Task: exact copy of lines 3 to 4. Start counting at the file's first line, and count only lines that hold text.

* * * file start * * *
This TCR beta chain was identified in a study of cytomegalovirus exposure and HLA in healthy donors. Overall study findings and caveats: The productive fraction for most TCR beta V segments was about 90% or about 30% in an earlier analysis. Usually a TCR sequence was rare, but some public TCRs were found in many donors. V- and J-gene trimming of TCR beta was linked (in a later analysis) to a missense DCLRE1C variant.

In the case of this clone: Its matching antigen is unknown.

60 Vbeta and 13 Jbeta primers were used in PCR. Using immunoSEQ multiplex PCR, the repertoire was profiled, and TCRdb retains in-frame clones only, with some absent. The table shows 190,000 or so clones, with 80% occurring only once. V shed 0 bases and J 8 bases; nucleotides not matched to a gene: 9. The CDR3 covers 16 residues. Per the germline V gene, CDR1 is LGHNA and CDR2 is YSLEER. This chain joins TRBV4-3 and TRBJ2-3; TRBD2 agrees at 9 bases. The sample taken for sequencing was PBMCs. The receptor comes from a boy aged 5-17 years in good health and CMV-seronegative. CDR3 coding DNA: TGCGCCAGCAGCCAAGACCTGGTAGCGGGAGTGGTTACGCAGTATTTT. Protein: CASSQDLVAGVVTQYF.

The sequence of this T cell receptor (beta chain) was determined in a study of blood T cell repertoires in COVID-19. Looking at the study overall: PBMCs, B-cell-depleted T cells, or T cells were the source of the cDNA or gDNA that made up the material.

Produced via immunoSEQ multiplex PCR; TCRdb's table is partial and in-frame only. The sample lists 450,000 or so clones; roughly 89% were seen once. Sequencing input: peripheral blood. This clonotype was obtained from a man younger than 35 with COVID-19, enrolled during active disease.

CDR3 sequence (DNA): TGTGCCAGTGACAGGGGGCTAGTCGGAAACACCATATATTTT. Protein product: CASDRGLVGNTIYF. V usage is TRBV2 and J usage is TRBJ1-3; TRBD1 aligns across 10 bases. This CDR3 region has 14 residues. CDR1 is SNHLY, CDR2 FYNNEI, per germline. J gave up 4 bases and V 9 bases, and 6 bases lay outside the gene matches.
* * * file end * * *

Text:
60 Vbeta and 13 Jbeta primers were used in PCR. Using immunoSEQ multiplex PCR, the repertoire was profiled, and TCRdb retains in-frame clones only, with some absent. The table shows 190,000 or so clones, with 80% occurring only once. V shed 0 bases and J 8 bases; nucleotides not matched to a gene: 9. The CDR3 covers 16 residues. Per the germline V gene, CDR1 is LGHNA and CDR2 is YSLEER. This chain joins TRBV4-3 and TRBJ2-3; TRBD2 agrees at 9 bases. The sample taken for sequencing was PBMCs. The receptor comes from a boy aged 5-17 years in good health and CMV-seronegative. CDR3 coding DNA: TGCGCCAGCAGCCAAGACCTGGTAGCGGGAGTGGTTACGCAGTATTTT. Protein: CASSQDLVAGVVTQYF.

The sequence of this T cell receptor (beta chain) was determined in a study of blood T cell repertoires in COVID-19. Looking at the study overall: PBMCs, B-cell-depleted T cells, or T cells were the source of the cDNA or gDNA that made up the material.